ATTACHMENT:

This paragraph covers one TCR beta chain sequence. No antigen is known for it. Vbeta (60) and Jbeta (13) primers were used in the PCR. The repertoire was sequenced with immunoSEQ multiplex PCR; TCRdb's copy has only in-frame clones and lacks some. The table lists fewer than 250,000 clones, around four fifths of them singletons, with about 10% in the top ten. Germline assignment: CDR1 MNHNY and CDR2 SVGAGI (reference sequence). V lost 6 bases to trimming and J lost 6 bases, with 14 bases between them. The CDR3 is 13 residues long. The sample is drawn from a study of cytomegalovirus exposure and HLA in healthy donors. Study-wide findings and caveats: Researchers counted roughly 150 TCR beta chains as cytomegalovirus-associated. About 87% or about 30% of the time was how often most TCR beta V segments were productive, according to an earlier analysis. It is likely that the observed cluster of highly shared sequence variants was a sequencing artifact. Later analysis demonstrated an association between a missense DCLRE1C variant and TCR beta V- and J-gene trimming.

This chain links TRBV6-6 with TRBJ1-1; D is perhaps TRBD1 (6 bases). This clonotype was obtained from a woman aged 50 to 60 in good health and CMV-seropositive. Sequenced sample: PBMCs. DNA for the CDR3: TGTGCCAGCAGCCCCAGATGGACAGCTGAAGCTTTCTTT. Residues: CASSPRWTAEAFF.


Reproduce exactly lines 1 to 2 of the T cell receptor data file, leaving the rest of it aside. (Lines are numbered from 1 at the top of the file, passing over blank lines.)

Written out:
This paragraph covers one TCR beta chain sequence. No antigen is known for it. Vbeta (60) and Jbeta (13) primers were used in the PCR. The repertoire was sequenced with immunoSEQ multiplex PCR; TCRdb's copy has only in-frame clones and lacks some. The table lists fewer than 250,000 clones, around four fifths of them singletons, with about 10% in the top ten. Germline assignment: CDR1 MNHNY and CDR2 SVGAGI (reference sequence). V lost 6 bases to trimming and J lost 6 bases, with 14 bases between them. The CDR3 is 13 residues long. The sample is drawn from a study of cytomegalovirus exposure and HLA in healthy donors. Study-wide findings and caveats: Researchers counted roughly 150 TCR beta chains as cytomegalovirus-associated. About 87% or about 30% of the time was how often most TCR beta V segments were productive, according to an earlier analysis. It is likely that the observed cluster of highly shared sequence variants was a sequencing artifact. Later analysis demonstrated an association between a missense DCLRE1C variant and TCR beta V- and J-gene trimming.

This chain links TRBV6-6 with TRBJ1-1; D is perhaps TRBD1 (6 bases). This clonotype was obtained from a woman aged 50 to 60 in good health and CMV-seropositive. Sequenced sample: PBMCs. DNA for the CDR3: TGTGCCAGCAGCCCCAGATGGACAGCTGAAGCTTTCTTT. Residues: CASSPRWTAEAFF.